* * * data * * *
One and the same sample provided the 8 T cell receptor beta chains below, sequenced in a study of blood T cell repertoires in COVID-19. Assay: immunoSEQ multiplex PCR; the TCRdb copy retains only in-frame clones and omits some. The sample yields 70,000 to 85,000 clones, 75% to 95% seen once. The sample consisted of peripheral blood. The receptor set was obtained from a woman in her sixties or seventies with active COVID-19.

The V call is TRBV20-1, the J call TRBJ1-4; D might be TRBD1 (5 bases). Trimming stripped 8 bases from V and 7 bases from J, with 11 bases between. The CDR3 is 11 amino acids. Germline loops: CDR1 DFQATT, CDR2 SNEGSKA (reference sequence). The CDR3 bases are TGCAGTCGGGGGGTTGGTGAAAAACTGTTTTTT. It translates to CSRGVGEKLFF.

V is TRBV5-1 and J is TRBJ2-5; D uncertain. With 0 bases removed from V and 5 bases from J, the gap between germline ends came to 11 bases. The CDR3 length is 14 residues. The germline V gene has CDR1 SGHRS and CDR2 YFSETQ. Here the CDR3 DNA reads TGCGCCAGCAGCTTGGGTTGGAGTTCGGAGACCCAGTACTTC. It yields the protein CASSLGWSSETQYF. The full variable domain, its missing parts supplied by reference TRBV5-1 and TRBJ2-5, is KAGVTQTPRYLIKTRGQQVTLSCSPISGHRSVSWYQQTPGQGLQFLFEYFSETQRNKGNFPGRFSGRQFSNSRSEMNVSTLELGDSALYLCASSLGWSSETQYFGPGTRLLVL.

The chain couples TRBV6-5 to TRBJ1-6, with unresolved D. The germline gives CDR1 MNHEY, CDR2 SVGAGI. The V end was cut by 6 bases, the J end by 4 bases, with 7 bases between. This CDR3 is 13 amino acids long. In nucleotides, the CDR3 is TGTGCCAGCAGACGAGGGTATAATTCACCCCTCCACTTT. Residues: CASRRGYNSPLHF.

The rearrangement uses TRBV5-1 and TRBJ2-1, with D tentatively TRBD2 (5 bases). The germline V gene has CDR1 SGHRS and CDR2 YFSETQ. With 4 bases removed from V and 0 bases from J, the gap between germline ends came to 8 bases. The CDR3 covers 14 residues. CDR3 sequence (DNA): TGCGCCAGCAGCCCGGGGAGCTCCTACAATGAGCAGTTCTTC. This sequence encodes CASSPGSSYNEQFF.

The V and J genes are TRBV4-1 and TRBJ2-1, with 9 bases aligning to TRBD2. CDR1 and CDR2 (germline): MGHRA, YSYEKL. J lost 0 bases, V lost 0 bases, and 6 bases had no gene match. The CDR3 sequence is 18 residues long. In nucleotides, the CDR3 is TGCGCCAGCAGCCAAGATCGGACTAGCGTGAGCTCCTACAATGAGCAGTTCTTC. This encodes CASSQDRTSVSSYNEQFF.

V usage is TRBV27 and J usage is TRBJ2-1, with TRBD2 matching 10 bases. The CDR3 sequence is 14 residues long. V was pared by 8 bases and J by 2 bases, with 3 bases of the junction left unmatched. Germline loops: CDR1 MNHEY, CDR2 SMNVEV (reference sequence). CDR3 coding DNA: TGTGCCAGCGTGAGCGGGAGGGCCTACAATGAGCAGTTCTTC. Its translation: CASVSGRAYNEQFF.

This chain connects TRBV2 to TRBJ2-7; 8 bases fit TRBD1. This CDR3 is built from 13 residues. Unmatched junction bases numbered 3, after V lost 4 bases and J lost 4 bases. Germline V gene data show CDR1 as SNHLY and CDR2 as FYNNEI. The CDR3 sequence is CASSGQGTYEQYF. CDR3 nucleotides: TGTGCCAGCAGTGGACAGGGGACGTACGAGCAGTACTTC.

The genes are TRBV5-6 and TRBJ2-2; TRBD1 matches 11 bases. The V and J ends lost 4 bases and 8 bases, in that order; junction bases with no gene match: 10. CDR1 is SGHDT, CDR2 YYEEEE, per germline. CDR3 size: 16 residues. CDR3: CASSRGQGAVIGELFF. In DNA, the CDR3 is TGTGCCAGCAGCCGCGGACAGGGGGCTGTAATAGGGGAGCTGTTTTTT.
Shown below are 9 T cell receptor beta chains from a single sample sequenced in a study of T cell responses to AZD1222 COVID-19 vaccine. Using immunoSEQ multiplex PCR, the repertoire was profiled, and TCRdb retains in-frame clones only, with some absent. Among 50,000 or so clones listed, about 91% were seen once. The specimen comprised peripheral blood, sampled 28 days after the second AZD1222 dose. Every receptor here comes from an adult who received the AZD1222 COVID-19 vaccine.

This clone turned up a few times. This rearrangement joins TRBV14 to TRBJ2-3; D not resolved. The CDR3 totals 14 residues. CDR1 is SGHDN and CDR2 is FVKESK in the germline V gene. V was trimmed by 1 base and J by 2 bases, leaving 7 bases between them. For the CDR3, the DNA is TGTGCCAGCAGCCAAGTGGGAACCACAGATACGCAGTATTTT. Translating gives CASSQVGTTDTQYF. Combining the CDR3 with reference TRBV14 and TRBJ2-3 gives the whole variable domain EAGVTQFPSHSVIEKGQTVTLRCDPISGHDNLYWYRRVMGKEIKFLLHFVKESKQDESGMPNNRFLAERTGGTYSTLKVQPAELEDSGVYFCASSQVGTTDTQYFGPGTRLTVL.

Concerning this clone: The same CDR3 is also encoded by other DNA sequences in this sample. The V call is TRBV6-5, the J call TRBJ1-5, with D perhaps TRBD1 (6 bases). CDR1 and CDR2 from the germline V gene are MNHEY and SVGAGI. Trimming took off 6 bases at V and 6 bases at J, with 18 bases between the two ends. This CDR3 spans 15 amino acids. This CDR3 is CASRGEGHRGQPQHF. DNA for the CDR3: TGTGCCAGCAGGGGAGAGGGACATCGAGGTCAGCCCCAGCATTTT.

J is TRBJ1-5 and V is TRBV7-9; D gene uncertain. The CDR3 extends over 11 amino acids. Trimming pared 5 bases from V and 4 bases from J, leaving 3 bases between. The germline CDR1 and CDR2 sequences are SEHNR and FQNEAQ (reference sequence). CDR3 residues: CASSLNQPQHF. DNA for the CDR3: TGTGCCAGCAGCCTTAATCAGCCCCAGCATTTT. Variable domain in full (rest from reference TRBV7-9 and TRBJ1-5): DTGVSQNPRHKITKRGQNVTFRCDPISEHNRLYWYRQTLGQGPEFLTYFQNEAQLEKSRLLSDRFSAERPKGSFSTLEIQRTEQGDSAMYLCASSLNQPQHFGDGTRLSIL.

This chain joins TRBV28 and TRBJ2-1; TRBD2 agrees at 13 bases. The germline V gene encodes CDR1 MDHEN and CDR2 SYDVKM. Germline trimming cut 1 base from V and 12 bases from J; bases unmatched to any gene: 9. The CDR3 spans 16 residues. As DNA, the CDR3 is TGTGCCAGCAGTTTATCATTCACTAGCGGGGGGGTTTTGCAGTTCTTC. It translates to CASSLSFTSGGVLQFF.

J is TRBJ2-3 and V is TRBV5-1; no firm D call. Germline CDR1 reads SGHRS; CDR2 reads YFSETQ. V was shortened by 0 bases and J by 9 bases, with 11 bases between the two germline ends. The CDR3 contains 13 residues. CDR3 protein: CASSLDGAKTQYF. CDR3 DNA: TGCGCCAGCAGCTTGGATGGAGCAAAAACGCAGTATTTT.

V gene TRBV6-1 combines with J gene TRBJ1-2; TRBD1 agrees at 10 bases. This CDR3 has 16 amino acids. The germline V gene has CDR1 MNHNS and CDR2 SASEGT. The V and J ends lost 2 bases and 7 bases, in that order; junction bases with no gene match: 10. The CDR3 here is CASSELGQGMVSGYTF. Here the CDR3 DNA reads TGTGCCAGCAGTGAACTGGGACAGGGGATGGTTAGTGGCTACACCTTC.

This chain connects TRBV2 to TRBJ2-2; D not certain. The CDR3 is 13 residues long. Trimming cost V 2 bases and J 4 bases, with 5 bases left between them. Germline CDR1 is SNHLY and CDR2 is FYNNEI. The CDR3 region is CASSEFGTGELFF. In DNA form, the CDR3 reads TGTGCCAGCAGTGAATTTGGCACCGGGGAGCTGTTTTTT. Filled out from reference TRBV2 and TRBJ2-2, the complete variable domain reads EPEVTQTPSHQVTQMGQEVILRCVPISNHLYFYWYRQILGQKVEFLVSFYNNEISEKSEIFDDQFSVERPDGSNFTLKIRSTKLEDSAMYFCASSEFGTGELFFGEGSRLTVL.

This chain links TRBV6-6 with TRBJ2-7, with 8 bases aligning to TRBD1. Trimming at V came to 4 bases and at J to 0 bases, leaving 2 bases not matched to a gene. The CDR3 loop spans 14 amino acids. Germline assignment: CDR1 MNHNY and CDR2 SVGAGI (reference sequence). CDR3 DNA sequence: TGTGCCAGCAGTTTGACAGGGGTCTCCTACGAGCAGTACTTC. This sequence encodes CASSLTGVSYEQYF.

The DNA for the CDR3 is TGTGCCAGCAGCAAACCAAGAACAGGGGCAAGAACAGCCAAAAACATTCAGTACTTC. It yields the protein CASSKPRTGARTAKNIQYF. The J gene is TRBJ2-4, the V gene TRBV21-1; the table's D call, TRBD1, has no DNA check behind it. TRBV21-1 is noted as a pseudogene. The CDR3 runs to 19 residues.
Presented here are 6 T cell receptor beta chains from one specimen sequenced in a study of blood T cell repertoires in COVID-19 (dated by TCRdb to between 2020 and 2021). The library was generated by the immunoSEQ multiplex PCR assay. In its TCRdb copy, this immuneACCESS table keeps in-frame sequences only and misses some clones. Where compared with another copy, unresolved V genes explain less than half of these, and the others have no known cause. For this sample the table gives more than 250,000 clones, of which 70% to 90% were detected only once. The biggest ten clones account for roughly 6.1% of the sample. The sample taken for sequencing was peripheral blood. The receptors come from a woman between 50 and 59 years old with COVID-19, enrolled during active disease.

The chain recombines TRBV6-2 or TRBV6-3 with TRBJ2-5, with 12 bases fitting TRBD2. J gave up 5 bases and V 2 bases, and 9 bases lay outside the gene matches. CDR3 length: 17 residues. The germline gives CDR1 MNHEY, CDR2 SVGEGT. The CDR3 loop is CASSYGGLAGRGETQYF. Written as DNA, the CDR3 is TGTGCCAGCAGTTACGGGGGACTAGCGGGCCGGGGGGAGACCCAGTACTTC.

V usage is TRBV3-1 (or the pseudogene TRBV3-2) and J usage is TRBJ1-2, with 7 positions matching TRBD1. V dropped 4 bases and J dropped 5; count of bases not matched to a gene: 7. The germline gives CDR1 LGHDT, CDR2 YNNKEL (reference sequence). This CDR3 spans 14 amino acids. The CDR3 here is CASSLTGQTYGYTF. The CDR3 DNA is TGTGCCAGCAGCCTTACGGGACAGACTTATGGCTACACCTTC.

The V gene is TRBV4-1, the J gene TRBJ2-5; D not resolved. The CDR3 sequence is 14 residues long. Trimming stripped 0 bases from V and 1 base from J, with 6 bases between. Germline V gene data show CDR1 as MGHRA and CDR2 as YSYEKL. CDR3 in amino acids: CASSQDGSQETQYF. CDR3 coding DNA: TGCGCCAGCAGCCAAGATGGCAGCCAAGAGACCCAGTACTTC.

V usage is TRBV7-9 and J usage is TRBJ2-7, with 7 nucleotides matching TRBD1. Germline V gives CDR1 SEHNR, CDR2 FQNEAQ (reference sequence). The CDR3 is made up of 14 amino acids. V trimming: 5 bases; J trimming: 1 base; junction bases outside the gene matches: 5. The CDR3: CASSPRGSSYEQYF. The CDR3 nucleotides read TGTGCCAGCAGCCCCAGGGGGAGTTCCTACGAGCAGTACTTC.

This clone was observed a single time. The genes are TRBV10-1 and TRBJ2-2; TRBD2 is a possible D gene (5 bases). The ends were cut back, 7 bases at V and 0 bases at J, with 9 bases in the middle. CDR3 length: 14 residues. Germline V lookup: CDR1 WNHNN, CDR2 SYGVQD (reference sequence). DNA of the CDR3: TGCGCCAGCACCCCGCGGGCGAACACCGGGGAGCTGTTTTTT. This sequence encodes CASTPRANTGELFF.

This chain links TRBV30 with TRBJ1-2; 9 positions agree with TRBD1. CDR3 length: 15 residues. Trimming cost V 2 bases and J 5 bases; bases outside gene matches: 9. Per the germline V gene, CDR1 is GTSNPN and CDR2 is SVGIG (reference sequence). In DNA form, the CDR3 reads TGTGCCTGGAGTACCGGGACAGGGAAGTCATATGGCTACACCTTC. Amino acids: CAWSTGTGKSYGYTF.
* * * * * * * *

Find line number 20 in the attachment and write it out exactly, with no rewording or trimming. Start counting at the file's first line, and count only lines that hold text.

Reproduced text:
Presented here are 6 T cell receptor beta chains from one specimen sequenced in a study of blood T cell repertoires in COVID-19 (dated by TCRdb to between 2020 and 2021). The library was generated by the immunoSEQ multiplex PCR assay. In its TCRdb copy, this immuneACCESS table keeps in-frame sequences only and misses some clones. Where compared with another copy, unresolved V genes explain less than half of these, and the others have no known cause. For this sample the table gives more than 250,000 clones, of which 70% to 90% were detected only once. The biggest ten clones account for roughly 6.1% of the sample. The sample taken for sequencing was peripheral blood. The receptors come from a woman between 50 and 59 years old with COVID-19, enrolled during active disease.